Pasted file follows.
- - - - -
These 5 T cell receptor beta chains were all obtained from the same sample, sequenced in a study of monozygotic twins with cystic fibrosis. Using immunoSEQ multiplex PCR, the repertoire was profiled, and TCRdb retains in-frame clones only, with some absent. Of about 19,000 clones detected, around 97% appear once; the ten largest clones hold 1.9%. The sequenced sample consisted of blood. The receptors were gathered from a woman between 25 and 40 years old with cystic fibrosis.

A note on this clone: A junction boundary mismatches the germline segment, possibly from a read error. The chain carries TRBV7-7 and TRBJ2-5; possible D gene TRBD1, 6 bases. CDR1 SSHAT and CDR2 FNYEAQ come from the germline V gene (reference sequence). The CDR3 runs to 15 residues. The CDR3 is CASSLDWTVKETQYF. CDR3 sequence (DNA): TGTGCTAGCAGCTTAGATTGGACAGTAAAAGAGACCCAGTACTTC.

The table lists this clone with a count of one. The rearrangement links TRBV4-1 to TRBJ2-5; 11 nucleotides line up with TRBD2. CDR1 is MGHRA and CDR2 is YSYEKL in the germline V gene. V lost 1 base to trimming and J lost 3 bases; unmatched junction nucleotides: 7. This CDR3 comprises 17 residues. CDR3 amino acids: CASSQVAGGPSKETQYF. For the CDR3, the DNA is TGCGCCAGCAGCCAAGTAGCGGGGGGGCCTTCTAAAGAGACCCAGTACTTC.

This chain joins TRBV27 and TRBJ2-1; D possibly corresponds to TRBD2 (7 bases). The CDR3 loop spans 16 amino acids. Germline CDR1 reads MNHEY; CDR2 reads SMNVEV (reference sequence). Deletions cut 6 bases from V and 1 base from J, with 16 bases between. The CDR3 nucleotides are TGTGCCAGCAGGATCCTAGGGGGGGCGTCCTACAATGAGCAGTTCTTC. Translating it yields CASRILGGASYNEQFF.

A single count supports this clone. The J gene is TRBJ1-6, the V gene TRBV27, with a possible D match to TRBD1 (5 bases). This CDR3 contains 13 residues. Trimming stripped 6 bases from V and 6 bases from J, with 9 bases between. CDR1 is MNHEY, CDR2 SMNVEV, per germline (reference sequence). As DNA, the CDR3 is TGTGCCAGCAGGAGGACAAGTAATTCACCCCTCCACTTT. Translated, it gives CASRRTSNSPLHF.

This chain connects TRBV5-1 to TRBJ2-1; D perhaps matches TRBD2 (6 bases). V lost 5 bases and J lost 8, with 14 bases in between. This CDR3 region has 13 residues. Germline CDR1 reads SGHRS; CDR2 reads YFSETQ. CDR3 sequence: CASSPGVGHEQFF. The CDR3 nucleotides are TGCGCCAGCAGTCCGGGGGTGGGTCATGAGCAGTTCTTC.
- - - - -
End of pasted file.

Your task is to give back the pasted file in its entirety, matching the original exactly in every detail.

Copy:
These 5 T cell receptor beta chains were all obtained from the same sample, sequenced in a study of monozygotic twins with cystic fibrosis. Using immunoSEQ multiplex PCR, the repertoire was profiled, and TCRdb retains in-frame clones only, with some absent. Of about 19,000 clones detected, around 97% appear once; the ten largest clones hold 1.9%. The sequenced sample consisted of blood. The receptors were gathered from a woman between 25 and 40 years old with cystic fibrosis.

A note on this clone: A junction boundary mismatches the germline segment, possibly from a read error. The chain carries TRBV7-7 and TRBJ2-5; possible D gene TRBD1, 6 bases. CDR1 SSHAT and CDR2 FNYEAQ come from the germline V gene (reference sequence). The CDR3 runs to 15 residues. The CDR3 is CASSLDWTVKETQYF. CDR3 sequence (DNA): TGTGCTAGCAGCTTAGATTGGACAGTAAAAGAGACCCAGTACTTC.

The table lists this clone with a count of one. The rearrangement links TRBV4-1 to TRBJ2-5; 11 nucleotides line up with TRBD2. CDR1 is MGHRA and CDR2 is YSYEKL in the germline V gene. V lost 1 base to trimming and J lost 3 bases; unmatched junction nucleotides: 7. This CDR3 comprises 17 residues. CDR3 amino acids: CASSQVAGGPSKETQYF. For the CDR3, the DNA is TGCGCCAGCAGCCAAGTAGCGGGGGGGCCTTCTAAAGAGACCCAGTACTTC.

This chain joins TRBV27 and TRBJ2-1; D possibly corresponds to TRBD2 (7 bases). The CDR3 loop spans 16 amino acids. Germline CDR1 reads MNHEY; CDR2 reads SMNVEV (reference sequence). Deletions cut 6 bases from V and 1 base from J, with 16 bases between. The CDR3 nucleotides are TGTGCCAGCAGGATCCTAGGGGGGGCGTCCTACAATGAGCAGTTCTTC. Translating it yields CASRILGGASYNEQFF.

A single count supports this clone. The J gene is TRBJ1-6, the V gene TRBV27, with a possible D match to TRBD1 (5 bases). This CDR3 contains 13 residues. Trimming stripped 6 bases from V and 6 bases from J, with 9 bases between. CDR1 is MNHEY, CDR2 SMNVEV, per germline (reference sequence). As DNA, the CDR3 is TGTGCCAGCAGGAGGACAAGTAATTCACCCCTCCACTTT. Translated, it gives CASRRTSNSPLHF.

This chain connects TRBV5-1 to TRBJ2-1; D perhaps matches TRBD2 (6 bases). V lost 5 bases and J lost 8, with 14 bases in between. This CDR3 region has 13 residues. Germline CDR1 reads SGHRS; CDR2 reads YFSETQ. CDR3 sequence: CASSPGVGHEQFF. The CDR3 nucleotides are TGCGCCAGCAGTCCGGGGGTGGGTCATGAGCAGTTCTTC.